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l’azile » conspiracy theories

December 8, 2006

conspiracy theories

catherine @ 4:35 pm

In his wonderful story “The Alchemist”, Paulo Coelho wrote that “when you really want something to happen, the whole universe conspires so that your wish comes true”. Which is a comforting thought, not to mention so damn romantic. But more often than not, it is the other way around and you really get the feeling that the only thing conspiring is Murphy’s Law.

I have quite a bit of experience observing as well as personally experiencing the effects of this fundamental law of nature but up until this morning, I had never bothered to find out who this Murphy guy was. What on earth did he do to piss off the deities so far as to have such an unfortunate truth named after him, anyway ? Sniffing around the Web, I came across this Web site where the full force of Murphy’s Law was finally revealed through this seemingly insignificant contribution:

“One important fact about Murphy’s Law was that it was not actually coined by Murphy, but by another man of the same name.”

Talk about bad luck !

Anyway, yesterday, I felt the power of Murphy’s Law bear down on me, to the point that I just had to laugh and shrug it off. I had a presentation to give on communities of practice for a small research group. I was supposed to give it a couple of weeks ago but I was in the throes of a nasty bronchitis at the time and could not say three words without choking and coughing up some really yucky stuff so we rescheduled it for yesterday morning.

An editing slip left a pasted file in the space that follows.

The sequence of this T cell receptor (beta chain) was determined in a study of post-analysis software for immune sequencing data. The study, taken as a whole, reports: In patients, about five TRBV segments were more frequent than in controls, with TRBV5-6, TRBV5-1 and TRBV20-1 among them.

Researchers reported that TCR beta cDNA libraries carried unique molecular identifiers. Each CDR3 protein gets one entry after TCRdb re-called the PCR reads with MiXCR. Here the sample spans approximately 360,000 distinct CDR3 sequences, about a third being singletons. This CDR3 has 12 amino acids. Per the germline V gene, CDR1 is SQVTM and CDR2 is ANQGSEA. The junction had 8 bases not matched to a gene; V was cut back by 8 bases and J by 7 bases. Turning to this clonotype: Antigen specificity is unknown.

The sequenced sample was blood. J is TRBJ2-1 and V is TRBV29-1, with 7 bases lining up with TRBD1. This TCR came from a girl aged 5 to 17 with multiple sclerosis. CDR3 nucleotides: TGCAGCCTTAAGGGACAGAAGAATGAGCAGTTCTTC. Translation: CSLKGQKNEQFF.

Although I usually do a good job when it comes to giving presentations, it is not something I enjoy doing. In fact, I rather hate speaking in public. But I was actually looking forward to this one because this subject really interests me, I was going to have the opportunity to “see” someone I had not seen in years and for whom I have immense respect and, since I was in Montreal and my audience was in Quebec City, I was going to deliver it via videoconference, a first for me.

The trouble started the night before. I was going to borrow my flatmate’s laptop. I had prepared some slides and also a list of examples on the Web of collaborative technologies and stuff. I was getting ready to transfer all this to his laptop and this is the moment it inexplicably decided to die. No more hard drive. Pouf ! Gone. So my friend Mona, being such a wonderful person, offered to swing by the place I was going to be the next morning to lend me hers. It should be noted that she was leaving from Laval and would have to deal with early morning traffic, not to mention being in a hurry because she had to make a meeting. I had to meet a technician at 08h30 who would help me set things up and explain to me how the videoconference console worked, etc., so Mona said she would be there at 08h15. One minor disaster averted, or so I thought.